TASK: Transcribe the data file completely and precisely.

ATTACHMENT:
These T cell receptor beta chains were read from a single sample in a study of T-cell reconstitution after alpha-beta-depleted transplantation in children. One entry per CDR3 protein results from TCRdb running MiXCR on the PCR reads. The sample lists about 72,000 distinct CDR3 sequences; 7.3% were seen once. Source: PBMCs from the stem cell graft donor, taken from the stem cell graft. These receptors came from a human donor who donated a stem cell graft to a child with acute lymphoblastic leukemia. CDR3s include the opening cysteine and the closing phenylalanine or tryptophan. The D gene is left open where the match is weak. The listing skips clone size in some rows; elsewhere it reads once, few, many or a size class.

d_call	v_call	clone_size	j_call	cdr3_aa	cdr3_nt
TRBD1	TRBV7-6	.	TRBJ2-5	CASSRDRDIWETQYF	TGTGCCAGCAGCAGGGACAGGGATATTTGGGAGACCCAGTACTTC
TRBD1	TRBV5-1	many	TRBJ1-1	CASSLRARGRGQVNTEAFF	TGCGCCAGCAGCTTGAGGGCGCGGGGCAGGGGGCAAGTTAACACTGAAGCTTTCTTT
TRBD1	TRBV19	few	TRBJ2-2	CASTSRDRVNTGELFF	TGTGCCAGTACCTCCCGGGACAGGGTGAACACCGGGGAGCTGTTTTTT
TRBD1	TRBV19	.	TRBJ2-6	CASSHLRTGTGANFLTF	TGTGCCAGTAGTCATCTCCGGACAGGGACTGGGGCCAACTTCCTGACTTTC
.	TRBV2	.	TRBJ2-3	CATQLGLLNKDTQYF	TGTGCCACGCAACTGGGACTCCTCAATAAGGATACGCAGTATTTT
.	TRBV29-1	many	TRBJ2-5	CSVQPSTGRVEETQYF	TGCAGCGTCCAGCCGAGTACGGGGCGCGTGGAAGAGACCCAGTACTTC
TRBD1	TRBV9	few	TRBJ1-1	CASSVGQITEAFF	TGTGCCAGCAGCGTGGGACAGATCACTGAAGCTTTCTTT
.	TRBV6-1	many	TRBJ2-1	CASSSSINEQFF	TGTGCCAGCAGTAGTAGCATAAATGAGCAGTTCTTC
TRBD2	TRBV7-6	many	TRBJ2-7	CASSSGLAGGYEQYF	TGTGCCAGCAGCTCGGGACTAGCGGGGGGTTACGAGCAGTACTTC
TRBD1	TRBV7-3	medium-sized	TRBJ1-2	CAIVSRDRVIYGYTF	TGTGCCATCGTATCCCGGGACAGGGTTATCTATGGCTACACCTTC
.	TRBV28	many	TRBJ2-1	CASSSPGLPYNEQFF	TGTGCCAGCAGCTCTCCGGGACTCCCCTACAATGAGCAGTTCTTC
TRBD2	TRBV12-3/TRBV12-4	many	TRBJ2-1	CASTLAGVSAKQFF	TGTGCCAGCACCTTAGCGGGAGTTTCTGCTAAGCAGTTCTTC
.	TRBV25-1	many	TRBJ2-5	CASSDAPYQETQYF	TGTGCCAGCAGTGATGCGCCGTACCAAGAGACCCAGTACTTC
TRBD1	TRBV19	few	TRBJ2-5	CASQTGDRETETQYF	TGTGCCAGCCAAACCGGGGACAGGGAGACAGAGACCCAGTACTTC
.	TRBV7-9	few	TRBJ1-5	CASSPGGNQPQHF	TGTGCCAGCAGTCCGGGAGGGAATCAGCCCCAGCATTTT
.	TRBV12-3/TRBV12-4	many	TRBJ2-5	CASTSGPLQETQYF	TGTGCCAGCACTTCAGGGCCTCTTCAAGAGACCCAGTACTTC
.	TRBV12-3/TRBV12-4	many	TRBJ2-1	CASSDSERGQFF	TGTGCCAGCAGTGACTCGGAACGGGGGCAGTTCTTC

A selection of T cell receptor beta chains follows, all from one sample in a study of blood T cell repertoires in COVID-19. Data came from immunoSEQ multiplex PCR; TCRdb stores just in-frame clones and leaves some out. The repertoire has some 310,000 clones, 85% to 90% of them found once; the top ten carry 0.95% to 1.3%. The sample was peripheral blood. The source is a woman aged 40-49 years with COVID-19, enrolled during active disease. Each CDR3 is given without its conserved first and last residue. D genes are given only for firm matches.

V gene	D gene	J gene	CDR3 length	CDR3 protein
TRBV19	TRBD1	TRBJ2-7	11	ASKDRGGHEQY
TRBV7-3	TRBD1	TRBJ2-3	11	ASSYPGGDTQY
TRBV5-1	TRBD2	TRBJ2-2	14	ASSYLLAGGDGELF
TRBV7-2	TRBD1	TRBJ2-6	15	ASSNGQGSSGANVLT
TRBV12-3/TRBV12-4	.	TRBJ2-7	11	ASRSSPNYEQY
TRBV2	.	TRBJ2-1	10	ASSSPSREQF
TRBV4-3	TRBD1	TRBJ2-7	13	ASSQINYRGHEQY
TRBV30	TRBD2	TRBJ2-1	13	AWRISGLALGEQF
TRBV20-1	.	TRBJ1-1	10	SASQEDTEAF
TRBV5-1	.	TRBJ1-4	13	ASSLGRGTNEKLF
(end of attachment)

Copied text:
These T cell receptor beta chains were read from a single sample in a study of T-cell reconstitution after alpha-beta-depleted transplantation in children. One entry per CDR3 protein results from TCRdb running MiXCR on the PCR reads. The sample lists about 72,000 distinct CDR3 sequences; 7.3% were seen once. Source: PBMCs from the stem cell graft donor, taken from the stem cell graft. These receptors came from a human donor who donated a stem cell graft to a child with acute lymphoblastic leukemia. CDR3s include the opening cysteine and the closing phenylalanine or tryptophan. The D gene is left open where the match is weak. The listing skips clone size in some rows; elsewhere it reads once, few, many or a size class.

d_call	v_call	clone_size	j_call	cdr3_aa	cdr3_nt
TRBD1	TRBV7-6	.	TRBJ2-5	CASSRDRDIWETQYF	TGTGCCAGCAGCAGGGACAGGGATATTTGGGAGACCCAGTACTTC
TRBD1	TRBV5-1	many	TRBJ1-1	CASSLRARGRGQVNTEAFF	TGCGCCAGCAGCTTGAGGGCGCGGGGCAGGGGGCAAGTTAACACTGAAGCTTTCTTT
TRBD1	TRBV19	few	TRBJ2-2	CASTSRDRVNTGELFF	TGTGCCAGTACCTCCCGGGACAGGGTGAACACCGGGGAGCTGTTTTTT
TRBD1	TRBV19	.	TRBJ2-6	CASSHLRTGTGANFLTF	TGTGCCAGTAGTCATCTCCGGACAGGGACTGGGGCCAACTTCCTGACTTTC
.	TRBV2	.	TRBJ2-3	CATQLGLLNKDTQYF	TGTGCCACGCAACTGGGACTCCTCAATAAGGATACGCAGTATTTT
.	TRBV29-1	many	TRBJ2-5	CSVQPSTGRVEETQYF	TGCAGCGTCCAGCCGAGTACGGGGCGCGTGGAAGAGACCCAGTACTTC
TRBD1	TRBV9	few	TRBJ1-1	CASSVGQITEAFF	TGTGCCAGCAGCGTGGGACAGATCACTGAAGCTTTCTTT
.	TRBV6-1	many	TRBJ2-1	CASSSSINEQFF	TGTGCCAGCAGTAGTAGCATAAATGAGCAGTTCTTC
TRBD2	TRBV7-6	many	TRBJ2-7	CASSSGLAGGYEQYF	TGTGCCAGCAGCTCGGGACTAGCGGGGGGTTACGAGCAGTACTTC
TRBD1	TRBV7-3	medium-sized	TRBJ1-2	CAIVSRDRVIYGYTF	TGTGCCATCGTATCCCGGGACAGGGTTATCTATGGCTACACCTTC
.	TRBV28	many	TRBJ2-1	CASSSPGLPYNEQFF	TGTGCCAGCAGCTCTCCGGGACTCCCCTACAATGAGCAGTTCTTC
TRBD2	TRBV12-3/TRBV12-4	many	TRBJ2-1	CASTLAGVSAKQFF	TGTGCCAGCACCTTAGCGGGAGTTTCTGCTAAGCAGTTCTTC
.	TRBV25-1	many	TRBJ2-5	CASSDAPYQETQYF	TGTGCCAGCAGTGATGCGCCGTACCAAGAGACCCAGTACTTC
TRBD1	TRBV19	few	TRBJ2-5	CASQTGDRETETQYF	TGTGCCAGCCAAACCGGGGACAGGGAGACAGAGACCCAGTACTTC
.	TRBV7-9	few	TRBJ1-5	CASSPGGNQPQHF	TGTGCCAGCAGTCCGGGAGGGAATCAGCCCCAGCATTTT
.	TRBV12-3/TRBV12-4	many	TRBJ2-5	CASTSGPLQETQYF	TGTGCCAGCACTTCAGGGCCTCTTCAAGAGACCCAGTACTTC
.	TRBV12-3/TRBV12-4	many	TRBJ2-1	CASSDSERGQFF	TGTGCCAGCAGTGACTCGGAACGGGGGCAGTTCTTC

A selection of T cell receptor beta chains follows, all from one sample in a study of blood T cell repertoires in COVID-19. Data came from immunoSEQ multiplex PCR; TCRdb stores just in-frame clones and leaves some out. The repertoire has some 310,000 clones, 85% to 90% of them found once; the top ten carry 0.95% to 1.3%. The sample was peripheral blood. The source is a woman aged 40-49 years with COVID-19, enrolled during active disease. Each CDR3 is given without its conserved first and last residue. D genes are given only for firm matches.

V gene	D gene	J gene	CDR3 length	CDR3 protein
TRBV19	TRBD1	TRBJ2-7	11	ASKDRGGHEQY
TRBV7-3	TRBD1	TRBJ2-3	11	ASSYPGGDTQY
TRBV5-1	TRBD2	TRBJ2-2	14	ASSYLLAGGDGELF
TRBV7-2	TRBD1	TRBJ2-6	15	ASSNGQGSSGANVLT
TRBV12-3/TRBV12-4	.	TRBJ2-7	11	ASRSSPNYEQY
TRBV2	.	TRBJ2-1	10	ASSSPSREQF
TRBV4-3	TRBD1	TRBJ2-7	13	ASSQINYRGHEQY
TRBV30	TRBD2	TRBJ2-1	13	AWRISGLALGEQF
TRBV20-1	.	TRBJ1-1	10	SASQEDTEAF
TRBV5-1	.	TRBJ1-4	13	ASSLGRGTNEKLF